Author: Debra K. Meyer
In each chapter in this volume, readers will learn how college instructors can demonstrate what effective, motivationally supportive classrooms look, sound, and feel like.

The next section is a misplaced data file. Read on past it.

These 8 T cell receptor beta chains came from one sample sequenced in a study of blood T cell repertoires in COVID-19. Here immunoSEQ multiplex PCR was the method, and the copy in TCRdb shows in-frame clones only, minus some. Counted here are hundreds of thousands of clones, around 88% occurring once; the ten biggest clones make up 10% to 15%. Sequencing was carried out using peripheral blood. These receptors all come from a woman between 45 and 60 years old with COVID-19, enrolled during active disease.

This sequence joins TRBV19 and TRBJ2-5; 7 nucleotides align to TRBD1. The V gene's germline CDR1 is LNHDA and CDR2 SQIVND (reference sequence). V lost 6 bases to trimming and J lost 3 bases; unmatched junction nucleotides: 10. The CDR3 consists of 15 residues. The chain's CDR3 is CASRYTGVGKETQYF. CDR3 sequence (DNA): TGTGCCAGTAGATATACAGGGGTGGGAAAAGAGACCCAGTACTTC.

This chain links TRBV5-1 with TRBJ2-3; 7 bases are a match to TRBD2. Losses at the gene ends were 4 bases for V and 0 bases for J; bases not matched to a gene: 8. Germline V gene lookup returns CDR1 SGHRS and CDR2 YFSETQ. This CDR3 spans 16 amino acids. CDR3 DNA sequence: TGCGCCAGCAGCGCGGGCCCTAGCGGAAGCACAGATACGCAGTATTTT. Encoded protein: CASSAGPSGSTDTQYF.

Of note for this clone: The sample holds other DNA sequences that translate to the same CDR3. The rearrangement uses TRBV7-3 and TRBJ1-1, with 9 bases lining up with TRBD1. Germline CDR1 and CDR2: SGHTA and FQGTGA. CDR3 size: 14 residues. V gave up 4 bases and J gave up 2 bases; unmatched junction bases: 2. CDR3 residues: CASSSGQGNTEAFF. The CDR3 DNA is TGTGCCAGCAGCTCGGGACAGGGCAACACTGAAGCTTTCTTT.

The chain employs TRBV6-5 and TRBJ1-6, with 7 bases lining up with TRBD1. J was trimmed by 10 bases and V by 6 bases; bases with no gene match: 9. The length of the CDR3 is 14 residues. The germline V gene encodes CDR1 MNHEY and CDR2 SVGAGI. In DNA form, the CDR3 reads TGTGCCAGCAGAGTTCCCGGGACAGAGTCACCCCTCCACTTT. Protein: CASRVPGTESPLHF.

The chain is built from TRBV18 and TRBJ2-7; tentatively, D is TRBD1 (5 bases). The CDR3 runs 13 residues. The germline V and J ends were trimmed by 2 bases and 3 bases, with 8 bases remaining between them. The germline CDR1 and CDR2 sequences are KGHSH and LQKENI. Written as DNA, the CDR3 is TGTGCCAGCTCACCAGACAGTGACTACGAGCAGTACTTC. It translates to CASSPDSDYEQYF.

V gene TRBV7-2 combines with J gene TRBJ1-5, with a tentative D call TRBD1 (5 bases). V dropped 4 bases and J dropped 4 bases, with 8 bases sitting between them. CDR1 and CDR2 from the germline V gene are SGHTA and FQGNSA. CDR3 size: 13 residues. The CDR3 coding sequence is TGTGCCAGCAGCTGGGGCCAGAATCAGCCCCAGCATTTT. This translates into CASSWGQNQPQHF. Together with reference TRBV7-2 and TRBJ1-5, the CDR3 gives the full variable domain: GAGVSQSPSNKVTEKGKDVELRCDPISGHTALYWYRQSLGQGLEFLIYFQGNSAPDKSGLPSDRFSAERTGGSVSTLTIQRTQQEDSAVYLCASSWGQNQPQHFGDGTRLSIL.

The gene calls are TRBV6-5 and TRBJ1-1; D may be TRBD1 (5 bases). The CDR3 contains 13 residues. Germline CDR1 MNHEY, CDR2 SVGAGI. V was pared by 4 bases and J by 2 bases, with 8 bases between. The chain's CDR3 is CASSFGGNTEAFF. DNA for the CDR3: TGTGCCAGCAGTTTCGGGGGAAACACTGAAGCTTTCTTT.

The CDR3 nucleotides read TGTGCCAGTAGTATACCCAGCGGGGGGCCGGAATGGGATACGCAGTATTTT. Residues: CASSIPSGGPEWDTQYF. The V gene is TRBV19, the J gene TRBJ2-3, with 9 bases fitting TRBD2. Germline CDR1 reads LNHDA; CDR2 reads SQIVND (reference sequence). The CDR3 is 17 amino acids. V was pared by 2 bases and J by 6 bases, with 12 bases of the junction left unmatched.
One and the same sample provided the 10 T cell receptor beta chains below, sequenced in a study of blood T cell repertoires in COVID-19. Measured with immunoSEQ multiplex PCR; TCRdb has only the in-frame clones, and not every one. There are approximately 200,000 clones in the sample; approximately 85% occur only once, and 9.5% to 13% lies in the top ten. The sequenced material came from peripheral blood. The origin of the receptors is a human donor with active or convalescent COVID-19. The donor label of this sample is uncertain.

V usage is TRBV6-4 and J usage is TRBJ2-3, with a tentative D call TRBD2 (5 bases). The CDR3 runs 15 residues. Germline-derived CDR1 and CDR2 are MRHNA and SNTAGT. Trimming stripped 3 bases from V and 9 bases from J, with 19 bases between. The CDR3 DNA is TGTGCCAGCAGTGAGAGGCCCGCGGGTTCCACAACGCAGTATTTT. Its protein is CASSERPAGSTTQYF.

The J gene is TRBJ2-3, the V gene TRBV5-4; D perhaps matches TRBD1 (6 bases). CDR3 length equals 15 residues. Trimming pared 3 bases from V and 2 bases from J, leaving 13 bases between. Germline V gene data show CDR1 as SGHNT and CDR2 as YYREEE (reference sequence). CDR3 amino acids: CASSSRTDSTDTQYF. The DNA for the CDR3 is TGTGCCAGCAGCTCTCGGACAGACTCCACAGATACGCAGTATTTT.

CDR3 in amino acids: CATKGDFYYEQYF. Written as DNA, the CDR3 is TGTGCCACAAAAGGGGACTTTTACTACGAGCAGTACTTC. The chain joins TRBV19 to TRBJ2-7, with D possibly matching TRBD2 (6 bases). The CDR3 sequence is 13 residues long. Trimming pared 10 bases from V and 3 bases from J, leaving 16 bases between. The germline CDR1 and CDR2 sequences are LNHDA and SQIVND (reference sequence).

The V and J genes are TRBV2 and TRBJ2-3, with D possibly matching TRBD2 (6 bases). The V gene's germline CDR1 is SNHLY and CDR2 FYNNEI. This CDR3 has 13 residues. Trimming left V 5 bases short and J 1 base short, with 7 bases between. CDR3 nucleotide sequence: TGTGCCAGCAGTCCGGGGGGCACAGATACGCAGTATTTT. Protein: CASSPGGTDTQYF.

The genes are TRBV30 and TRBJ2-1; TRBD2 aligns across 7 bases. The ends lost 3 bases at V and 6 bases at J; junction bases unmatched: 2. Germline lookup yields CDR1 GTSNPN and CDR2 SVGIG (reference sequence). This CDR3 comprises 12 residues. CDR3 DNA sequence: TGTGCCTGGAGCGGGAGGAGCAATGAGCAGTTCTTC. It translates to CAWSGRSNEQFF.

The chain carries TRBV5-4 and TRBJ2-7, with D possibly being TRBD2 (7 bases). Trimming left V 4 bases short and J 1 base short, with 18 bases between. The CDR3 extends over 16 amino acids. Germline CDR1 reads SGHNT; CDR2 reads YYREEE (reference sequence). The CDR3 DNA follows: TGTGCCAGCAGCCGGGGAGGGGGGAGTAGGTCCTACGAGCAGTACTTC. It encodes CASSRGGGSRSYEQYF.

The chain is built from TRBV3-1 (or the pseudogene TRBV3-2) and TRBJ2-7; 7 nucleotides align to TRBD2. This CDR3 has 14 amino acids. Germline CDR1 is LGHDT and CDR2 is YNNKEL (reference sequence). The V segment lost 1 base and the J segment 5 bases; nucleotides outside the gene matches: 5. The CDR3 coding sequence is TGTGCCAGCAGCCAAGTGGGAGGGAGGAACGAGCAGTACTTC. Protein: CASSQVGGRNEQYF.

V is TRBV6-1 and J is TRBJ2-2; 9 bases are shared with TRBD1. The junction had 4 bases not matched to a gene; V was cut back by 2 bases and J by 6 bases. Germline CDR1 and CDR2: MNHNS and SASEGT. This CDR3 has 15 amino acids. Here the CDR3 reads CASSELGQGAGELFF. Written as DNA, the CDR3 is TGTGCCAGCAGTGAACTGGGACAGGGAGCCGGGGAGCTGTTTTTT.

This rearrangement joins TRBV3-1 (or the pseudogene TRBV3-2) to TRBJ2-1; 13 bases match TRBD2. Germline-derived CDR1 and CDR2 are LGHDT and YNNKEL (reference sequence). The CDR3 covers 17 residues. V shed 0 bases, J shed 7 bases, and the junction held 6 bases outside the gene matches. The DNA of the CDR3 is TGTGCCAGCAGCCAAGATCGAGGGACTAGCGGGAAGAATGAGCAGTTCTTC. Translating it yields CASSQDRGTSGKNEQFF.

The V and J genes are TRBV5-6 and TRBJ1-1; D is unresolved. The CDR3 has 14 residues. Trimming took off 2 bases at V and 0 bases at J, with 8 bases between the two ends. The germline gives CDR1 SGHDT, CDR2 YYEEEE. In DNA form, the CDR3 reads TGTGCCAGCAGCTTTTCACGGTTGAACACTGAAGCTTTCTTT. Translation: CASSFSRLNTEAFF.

Helping teachers understand and apply theory and research is one of the most challenging tasks of teacher preparation and professional development. As they learn about motivation and engagement, teachers need conceptually rich, yet easy-to-use, frameworks. At the same time, teachers must understand that student engagement is not separate from development, instructional decision-making, classroom management, student relationships, and assessment. This volume on teaching teachers about motivation addresses these challenges. The authors share multiple approaches and frameworks to cut through the growing complexity and variety of motivational theories, and tie theory and research to real-world experiences that teachers are likely to encounter in their courses and classroom experiences. Additionally, each chapter is summarized with key “take away” practices. A shared perspective across all the chapters in this volume on teaching teachers about motivation is “walking the talk.” In every chapter, readers will be provided with rich examples of how research on and principles of classroom motivation can be re-conceptualized through a variety of college teaching strategies. Teachers and future teachers learning about motivation need to experience explicit modeling, practice, and constructive feedback in their college courses and professional development in order to incorporate those into their own practice. In addition, a core assumption throughout this volume is the importance of understanding the situated nature of motivation, and avoiding a “one-size-fits” all approach in the classroom. Teachers need to fully interrogate their instructional practices not only in terms of motivational principles, but also for their cultural relevance, equity, and developmental appropriateness. Just like P-12 students, college students bring their histories as learners and beliefs about motivation to their formal study of motivation. That is why college instructors teaching motivation must begin by helping students evaluate their personal beliefs and experiences. Relatedly, college instructors need to know their students and model differentiating their interactions to support each of them. The authors in this volume have, collectively, decades of experience teaching at the college level and conducting research in motivation, and provide readers with a variety of strategies to help teachers and future teachers explore how motivation is supported and undermined. In each chapter in this volume, readers will learn how college instructors can demonstrate what effective, motivationally supportive classrooms look, sound, and feel like.